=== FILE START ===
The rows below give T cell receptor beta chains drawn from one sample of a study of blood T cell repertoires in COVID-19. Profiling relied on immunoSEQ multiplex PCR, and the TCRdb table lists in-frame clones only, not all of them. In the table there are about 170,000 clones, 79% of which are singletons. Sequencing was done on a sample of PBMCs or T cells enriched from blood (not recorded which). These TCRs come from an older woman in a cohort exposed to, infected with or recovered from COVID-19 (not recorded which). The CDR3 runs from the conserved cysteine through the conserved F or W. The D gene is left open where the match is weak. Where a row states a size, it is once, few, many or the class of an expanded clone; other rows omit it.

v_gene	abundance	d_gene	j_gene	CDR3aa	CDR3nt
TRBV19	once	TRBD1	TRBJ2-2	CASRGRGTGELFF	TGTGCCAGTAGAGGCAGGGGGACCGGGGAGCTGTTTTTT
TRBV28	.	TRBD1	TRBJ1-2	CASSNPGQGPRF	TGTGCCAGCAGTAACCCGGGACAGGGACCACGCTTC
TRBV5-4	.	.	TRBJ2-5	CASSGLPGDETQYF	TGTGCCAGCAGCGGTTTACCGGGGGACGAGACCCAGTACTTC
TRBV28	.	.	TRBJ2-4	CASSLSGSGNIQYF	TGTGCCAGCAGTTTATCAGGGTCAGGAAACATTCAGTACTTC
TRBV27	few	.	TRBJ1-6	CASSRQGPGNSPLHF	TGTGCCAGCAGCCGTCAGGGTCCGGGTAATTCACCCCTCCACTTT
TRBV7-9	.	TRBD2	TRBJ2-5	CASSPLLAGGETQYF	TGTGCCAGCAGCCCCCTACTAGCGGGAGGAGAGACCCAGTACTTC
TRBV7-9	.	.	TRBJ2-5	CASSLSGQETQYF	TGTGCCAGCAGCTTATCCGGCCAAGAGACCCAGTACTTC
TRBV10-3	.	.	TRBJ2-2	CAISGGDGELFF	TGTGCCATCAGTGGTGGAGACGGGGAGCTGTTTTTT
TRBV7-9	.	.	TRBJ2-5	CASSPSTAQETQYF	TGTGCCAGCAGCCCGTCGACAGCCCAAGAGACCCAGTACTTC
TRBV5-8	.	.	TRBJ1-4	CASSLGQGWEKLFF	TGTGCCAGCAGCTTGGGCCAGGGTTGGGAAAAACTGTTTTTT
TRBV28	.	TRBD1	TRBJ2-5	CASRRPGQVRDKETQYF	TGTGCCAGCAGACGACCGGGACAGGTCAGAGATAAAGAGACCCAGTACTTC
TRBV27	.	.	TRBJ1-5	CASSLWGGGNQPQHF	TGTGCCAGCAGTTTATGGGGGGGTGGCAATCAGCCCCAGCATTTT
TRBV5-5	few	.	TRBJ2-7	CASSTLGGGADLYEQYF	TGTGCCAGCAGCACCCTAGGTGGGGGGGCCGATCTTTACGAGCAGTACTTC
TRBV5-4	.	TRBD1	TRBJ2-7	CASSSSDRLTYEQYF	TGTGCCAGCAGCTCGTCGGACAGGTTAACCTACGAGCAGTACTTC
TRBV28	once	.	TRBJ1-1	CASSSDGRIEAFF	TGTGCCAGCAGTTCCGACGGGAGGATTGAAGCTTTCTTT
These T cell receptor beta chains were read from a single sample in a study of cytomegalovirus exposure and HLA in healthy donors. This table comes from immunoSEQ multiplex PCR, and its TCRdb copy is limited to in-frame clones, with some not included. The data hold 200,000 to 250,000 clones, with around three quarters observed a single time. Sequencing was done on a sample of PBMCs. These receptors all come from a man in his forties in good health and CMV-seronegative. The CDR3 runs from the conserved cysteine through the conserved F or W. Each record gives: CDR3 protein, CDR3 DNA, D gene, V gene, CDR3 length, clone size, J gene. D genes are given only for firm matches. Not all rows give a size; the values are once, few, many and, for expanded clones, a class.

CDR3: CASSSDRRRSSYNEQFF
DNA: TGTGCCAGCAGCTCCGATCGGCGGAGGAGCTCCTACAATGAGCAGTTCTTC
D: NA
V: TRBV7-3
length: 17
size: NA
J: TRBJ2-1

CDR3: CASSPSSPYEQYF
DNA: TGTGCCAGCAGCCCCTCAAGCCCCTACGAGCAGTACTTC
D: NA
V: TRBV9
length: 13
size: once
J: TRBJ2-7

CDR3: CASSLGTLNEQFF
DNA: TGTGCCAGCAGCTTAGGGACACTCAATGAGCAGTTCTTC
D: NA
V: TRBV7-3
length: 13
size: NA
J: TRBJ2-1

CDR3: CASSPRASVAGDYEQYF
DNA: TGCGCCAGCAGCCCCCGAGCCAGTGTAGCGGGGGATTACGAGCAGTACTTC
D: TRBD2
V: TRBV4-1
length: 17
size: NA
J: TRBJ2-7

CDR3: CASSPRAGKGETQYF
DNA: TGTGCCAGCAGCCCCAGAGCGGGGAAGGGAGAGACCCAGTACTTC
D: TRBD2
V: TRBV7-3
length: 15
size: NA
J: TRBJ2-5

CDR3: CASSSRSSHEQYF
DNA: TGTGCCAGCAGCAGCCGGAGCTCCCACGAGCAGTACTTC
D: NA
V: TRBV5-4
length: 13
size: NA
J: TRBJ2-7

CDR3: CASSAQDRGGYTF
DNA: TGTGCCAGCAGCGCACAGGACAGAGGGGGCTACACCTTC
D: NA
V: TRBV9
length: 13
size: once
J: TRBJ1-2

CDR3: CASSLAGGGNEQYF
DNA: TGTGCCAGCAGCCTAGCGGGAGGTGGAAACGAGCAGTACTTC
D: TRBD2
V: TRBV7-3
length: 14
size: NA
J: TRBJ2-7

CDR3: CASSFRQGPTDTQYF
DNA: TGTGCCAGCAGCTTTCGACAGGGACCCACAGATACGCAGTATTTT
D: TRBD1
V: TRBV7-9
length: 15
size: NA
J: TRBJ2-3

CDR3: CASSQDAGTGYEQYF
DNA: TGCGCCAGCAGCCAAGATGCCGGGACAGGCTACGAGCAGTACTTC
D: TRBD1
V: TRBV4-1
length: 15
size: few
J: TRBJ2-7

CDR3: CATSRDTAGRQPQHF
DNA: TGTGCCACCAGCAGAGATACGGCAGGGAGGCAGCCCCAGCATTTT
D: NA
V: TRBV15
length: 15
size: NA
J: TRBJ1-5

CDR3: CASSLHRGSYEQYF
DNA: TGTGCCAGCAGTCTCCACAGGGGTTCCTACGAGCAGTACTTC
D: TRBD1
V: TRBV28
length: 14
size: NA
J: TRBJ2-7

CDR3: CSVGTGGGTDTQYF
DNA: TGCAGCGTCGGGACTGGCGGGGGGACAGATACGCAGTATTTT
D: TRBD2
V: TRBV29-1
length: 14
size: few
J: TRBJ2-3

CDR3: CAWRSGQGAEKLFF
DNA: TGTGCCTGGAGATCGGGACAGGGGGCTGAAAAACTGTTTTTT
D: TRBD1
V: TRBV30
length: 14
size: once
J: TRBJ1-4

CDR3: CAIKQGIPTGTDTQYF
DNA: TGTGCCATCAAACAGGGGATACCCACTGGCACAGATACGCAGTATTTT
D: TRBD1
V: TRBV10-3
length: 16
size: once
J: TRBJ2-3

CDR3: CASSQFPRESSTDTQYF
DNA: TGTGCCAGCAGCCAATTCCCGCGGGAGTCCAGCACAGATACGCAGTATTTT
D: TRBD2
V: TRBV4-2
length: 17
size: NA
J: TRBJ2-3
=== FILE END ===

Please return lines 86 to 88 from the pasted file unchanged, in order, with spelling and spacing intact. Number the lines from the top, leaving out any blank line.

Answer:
length: 15
size: few
J: TRBJ2-7